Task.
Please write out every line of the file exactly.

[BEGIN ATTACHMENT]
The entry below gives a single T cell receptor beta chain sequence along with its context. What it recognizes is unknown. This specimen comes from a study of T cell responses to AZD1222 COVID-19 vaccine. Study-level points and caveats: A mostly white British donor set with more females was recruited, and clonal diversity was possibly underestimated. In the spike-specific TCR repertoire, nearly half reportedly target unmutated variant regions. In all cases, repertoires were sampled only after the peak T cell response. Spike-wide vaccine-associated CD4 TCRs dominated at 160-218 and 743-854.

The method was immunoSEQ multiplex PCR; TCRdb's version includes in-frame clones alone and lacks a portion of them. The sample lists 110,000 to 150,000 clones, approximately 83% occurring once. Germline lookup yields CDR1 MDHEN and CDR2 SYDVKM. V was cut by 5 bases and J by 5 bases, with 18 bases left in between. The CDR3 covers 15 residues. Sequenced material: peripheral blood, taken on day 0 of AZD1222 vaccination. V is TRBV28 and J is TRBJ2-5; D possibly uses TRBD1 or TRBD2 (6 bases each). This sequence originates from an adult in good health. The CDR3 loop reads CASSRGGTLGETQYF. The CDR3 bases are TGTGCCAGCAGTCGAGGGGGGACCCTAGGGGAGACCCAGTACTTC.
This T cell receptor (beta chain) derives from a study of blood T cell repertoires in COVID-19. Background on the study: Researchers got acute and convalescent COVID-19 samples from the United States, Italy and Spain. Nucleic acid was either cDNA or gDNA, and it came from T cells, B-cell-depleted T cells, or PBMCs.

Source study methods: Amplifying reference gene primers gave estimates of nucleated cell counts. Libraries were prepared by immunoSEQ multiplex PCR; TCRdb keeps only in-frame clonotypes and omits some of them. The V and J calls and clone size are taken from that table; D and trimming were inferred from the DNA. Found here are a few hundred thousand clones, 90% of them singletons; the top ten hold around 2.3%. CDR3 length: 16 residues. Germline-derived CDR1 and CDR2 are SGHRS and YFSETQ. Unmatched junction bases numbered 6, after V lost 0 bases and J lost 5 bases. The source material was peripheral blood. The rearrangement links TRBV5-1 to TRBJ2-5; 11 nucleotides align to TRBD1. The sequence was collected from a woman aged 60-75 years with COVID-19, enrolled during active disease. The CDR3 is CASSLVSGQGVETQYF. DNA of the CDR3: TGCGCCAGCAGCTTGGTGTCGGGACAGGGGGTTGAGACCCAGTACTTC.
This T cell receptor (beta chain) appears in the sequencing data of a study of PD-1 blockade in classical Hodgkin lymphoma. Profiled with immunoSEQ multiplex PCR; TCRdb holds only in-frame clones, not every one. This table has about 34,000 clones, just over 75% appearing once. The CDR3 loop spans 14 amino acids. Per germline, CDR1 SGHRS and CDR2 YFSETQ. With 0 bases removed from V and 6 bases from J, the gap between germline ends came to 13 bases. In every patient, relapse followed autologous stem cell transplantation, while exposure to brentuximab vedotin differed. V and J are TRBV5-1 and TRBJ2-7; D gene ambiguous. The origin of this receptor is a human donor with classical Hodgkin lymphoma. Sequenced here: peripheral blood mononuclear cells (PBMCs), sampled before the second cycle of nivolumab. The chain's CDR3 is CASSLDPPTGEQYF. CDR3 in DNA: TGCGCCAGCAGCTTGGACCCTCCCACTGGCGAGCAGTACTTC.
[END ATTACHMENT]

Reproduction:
The entry below gives a single T cell receptor beta chain sequence along with its context. What it recognizes is unknown. This specimen comes from a study of T cell responses to AZD1222 COVID-19 vaccine. Study-level points and caveats: A mostly white British donor set with more females was recruited, and clonal diversity was possibly underestimated. In the spike-specific TCR repertoire, nearly half reportedly target unmutated variant regions. In all cases, repertoires were sampled only after the peak T cell response. Spike-wide vaccine-associated CD4 TCRs dominated at 160-218 and 743-854.

The method was immunoSEQ multiplex PCR; TCRdb's version includes in-frame clones alone and lacks a portion of them. The sample lists 110,000 to 150,000 clones, approximately 83% occurring once. Germline lookup yields CDR1 MDHEN and CDR2 SYDVKM. V was cut by 5 bases and J by 5 bases, with 18 bases left in between. The CDR3 covers 15 residues. Sequenced material: peripheral blood, taken on day 0 of AZD1222 vaccination. V is TRBV28 and J is TRBJ2-5; D possibly uses TRBD1 or TRBD2 (6 bases each). This sequence originates from an adult in good health. The CDR3 loop reads CASSRGGTLGETQYF. The CDR3 bases are TGTGCCAGCAGTCGAGGGGGGACCCTAGGGGAGACCCAGTACTTC.
This T cell receptor (beta chain) derives from a study of blood T cell repertoires in COVID-19. Background on the study: Researchers got acute and convalescent COVID-19 samples from the United States, Italy and Spain. Nucleic acid was either cDNA or gDNA, and it came from T cells, B-cell-depleted T cells, or PBMCs.

Source study methods: Amplifying reference gene primers gave estimates of nucleated cell counts. Libraries were prepared by immunoSEQ multiplex PCR; TCRdb keeps only in-frame clonotypes and omits some of them. The V and J calls and clone size are taken from that table; D and trimming were inferred from the DNA. Found here are a few hundred thousand clones, 90% of them singletons; the top ten hold around 2.3%. CDR3 length: 16 residues. Germline-derived CDR1 and CDR2 are SGHRS and YFSETQ. Unmatched junction bases numbered 6, after V lost 0 bases and J lost 5 bases. The source material was peripheral blood. The rearrangement links TRBV5-1 to TRBJ2-5; 11 nucleotides align to TRBD1. The sequence was collected from a woman aged 60-75 years with COVID-19, enrolled during active disease. The CDR3 is CASSLVSGQGVETQYF. DNA of the CDR3: TGCGCCAGCAGCTTGGTGTCGGGACAGGGGGTTGAGACCCAGTACTTC.
This T cell receptor (beta chain) appears in the sequencing data of a study of PD-1 blockade in classical Hodgkin lymphoma. Profiled with immunoSEQ multiplex PCR; TCRdb holds only in-frame clones, not every one. This table has about 34,000 clones, just over 75% appearing once. The CDR3 loop spans 14 amino acids. Per germline, CDR1 SGHRS and CDR2 YFSETQ. With 0 bases removed from V and 6 bases from J, the gap between germline ends came to 13 bases. In every patient, relapse followed autologous stem cell transplantation, while exposure to brentuximab vedotin differed. V and J are TRBV5-1 and TRBJ2-7; D gene ambiguous. The origin of this receptor is a human donor with classical Hodgkin lymphoma. Sequenced here: peripheral blood mononuclear cells (PBMCs), sampled before the second cycle of nivolumab. The chain's CDR3 is CASSLDPPTGEQYF. CDR3 in DNA: TGCGCCAGCAGCTTGGACCCTCCCACTGGCGAGCAGTACTTC.